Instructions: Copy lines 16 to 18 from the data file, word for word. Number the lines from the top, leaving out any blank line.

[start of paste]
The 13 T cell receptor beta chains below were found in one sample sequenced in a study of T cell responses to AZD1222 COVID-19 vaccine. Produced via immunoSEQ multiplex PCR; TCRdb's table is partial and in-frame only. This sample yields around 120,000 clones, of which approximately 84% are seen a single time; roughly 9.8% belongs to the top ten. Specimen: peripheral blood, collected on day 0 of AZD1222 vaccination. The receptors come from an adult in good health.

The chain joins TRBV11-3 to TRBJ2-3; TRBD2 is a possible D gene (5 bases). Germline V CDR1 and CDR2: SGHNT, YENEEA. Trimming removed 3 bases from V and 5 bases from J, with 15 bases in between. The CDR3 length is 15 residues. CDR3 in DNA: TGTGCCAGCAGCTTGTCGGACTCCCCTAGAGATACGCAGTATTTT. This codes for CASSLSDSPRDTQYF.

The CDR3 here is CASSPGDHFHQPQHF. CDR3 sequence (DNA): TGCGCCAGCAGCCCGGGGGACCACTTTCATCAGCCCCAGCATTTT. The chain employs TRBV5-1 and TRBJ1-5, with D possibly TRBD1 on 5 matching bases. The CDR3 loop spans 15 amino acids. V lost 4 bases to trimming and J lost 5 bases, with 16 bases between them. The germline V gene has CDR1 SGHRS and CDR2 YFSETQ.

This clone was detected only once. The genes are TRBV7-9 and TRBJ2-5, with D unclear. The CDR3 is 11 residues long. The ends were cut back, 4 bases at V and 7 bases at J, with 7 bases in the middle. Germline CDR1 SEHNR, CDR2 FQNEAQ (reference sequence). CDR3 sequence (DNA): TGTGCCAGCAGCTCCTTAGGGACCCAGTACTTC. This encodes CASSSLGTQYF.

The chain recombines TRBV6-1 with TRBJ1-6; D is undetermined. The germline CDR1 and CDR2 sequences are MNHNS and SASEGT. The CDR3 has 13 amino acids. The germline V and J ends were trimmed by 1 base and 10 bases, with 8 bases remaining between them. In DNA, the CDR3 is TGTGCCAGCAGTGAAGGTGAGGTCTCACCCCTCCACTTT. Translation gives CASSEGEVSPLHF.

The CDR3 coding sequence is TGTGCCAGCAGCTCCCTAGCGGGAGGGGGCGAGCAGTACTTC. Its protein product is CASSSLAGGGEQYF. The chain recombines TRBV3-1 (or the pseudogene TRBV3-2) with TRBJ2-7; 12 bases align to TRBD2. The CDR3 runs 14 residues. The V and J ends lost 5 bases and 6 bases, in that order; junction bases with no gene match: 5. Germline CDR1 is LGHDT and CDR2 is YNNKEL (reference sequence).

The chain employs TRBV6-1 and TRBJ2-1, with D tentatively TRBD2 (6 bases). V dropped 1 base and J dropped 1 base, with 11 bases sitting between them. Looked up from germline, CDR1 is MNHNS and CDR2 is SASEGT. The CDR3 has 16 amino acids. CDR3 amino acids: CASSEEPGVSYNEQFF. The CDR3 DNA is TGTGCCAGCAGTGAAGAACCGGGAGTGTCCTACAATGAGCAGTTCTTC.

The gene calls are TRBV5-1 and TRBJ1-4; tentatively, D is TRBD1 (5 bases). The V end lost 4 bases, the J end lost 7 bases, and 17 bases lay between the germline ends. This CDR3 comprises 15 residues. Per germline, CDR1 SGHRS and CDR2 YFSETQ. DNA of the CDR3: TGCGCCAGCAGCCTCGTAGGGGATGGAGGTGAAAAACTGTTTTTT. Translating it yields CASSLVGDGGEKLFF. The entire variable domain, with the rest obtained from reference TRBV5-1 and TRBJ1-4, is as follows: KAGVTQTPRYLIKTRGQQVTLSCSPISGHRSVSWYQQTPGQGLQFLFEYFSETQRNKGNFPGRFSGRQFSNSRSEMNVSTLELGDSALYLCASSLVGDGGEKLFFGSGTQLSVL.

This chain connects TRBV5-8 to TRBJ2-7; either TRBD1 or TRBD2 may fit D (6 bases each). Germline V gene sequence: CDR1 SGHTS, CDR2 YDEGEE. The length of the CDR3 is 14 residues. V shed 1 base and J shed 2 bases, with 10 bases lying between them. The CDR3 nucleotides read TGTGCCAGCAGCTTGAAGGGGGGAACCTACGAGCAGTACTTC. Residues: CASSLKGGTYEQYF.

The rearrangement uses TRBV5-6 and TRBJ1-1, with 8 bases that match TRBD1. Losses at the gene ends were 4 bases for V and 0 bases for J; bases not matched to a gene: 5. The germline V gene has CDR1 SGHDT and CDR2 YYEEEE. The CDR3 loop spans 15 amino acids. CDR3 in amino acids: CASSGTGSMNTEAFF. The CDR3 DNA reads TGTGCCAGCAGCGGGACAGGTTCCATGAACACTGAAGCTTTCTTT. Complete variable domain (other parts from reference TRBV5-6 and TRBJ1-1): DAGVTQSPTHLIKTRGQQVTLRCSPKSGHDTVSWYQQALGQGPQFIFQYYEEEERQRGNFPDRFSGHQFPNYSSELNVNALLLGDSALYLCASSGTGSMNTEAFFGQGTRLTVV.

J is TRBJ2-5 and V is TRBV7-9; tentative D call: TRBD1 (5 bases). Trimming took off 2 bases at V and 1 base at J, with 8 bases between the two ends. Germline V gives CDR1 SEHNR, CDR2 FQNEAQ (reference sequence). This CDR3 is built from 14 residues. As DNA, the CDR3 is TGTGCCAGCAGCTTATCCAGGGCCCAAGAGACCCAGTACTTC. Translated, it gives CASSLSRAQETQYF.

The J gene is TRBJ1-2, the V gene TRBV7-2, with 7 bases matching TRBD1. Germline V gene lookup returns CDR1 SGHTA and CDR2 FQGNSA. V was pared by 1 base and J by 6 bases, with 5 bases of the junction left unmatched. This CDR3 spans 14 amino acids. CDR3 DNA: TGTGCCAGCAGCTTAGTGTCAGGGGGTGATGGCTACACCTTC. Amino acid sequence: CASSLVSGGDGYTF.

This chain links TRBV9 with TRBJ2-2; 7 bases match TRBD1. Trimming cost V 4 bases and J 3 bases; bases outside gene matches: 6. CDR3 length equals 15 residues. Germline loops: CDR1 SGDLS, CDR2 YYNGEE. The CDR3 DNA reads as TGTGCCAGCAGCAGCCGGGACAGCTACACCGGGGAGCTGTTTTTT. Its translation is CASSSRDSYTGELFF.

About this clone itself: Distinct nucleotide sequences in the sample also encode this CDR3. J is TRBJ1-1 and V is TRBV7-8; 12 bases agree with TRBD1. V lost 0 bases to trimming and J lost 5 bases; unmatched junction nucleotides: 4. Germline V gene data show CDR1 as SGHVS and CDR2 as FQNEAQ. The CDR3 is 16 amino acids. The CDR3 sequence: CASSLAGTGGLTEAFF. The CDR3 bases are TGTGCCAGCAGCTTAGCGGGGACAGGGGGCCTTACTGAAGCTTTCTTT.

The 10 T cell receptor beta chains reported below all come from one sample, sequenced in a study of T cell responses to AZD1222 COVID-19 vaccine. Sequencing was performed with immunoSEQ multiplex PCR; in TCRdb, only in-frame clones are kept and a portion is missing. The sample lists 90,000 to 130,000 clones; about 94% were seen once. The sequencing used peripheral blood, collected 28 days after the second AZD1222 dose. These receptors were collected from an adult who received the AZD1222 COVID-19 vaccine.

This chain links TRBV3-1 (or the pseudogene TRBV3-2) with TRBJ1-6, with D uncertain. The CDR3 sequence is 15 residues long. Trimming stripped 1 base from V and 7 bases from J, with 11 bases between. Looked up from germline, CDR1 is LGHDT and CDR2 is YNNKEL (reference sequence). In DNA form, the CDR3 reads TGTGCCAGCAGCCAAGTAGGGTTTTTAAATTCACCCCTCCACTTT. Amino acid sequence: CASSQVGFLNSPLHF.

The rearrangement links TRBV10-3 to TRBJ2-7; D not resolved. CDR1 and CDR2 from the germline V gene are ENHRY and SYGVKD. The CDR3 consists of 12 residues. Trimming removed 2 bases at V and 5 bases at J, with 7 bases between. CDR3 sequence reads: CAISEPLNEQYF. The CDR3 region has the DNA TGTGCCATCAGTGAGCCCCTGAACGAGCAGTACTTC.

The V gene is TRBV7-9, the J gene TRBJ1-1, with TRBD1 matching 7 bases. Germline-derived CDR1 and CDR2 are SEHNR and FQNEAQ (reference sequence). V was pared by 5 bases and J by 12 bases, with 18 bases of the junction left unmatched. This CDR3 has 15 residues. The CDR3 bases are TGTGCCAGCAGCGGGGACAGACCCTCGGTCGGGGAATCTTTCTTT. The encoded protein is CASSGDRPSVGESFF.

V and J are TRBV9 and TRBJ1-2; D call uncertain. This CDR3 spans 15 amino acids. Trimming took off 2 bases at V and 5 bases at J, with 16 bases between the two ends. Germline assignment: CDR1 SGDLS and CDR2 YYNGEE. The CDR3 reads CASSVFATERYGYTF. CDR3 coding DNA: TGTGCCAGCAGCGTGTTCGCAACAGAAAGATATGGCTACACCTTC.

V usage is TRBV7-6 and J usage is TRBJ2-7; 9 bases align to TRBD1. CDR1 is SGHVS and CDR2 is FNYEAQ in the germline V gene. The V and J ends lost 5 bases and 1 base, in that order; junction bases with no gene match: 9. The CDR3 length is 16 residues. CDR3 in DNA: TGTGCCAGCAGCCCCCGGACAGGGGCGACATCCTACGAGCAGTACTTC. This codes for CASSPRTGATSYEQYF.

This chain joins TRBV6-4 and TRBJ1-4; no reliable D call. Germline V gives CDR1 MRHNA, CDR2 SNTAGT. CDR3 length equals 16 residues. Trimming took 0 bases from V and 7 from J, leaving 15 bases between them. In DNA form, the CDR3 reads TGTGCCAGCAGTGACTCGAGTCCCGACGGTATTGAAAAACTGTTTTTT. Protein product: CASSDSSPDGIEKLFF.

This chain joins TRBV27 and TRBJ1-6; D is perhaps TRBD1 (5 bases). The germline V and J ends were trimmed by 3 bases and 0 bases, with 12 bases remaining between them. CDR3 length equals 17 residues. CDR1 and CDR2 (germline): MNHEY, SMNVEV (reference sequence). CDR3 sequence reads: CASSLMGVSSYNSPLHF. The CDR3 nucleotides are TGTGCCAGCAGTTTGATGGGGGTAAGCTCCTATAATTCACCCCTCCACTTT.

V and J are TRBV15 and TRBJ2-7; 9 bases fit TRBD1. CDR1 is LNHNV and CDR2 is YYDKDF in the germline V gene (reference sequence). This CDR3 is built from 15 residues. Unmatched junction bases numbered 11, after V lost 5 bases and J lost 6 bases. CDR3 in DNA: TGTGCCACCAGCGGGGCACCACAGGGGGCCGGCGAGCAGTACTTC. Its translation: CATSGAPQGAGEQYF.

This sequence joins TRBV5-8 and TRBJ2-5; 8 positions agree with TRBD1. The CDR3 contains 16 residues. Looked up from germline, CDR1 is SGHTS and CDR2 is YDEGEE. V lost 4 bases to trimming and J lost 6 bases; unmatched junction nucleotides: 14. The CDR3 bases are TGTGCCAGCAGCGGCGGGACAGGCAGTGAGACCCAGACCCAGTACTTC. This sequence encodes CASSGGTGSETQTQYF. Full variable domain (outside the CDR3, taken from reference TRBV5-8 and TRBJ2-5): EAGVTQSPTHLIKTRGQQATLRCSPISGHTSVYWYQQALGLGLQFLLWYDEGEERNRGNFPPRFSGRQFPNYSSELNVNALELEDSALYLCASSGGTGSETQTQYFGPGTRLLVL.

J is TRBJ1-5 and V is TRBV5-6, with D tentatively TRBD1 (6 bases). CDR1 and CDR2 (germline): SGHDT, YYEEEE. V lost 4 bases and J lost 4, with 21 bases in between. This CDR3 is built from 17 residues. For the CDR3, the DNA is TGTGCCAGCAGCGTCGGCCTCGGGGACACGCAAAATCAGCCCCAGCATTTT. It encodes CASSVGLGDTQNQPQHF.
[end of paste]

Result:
This chain links TRBV3-1 (or the pseudogene TRBV3-2) with TRBJ1-6, with D uncertain. The CDR3 sequence is 15 residues long. Trimming stripped 1 base from V and 7 bases from J, with 11 bases between. Looked up from germline, CDR1 is LGHDT and CDR2 is YNNKEL (reference sequence). In DNA form, the CDR3 reads TGTGCCAGCAGCCAAGTAGGGTTTTTAAATTCACCCCTCCACTTT. Amino acid sequence: CASSQVGFLNSPLHF.

The rearrangement links TRBV10-3 to TRBJ2-7; D not resolved. CDR1 and CDR2 from the germline V gene are ENHRY and SYGVKD. The CDR3 consists of 12 residues. Trimming removed 2 bases at V and 5 bases at J, with 7 bases between. CDR3 sequence reads: CAISEPLNEQYF. The CDR3 region has the DNA TGTGCCATCAGTGAGCCCCTGAACGAGCAGTACTTC.

The V gene is TRBV7-9, the J gene TRBJ1-1, with TRBD1 matching 7 bases. Germline-derived CDR1 and CDR2 are SEHNR and FQNEAQ (reference sequence). V was pared by 5 bases and J by 12 bases, with 18 bases of the junction left unmatched. This CDR3 has 15 residues. The CDR3 bases are TGTGCCAGCAGCGGGGACAGACCCTCGGTCGGGGAATCTTTCTTT. The encoded protein is CASSGDRPSVGESFF.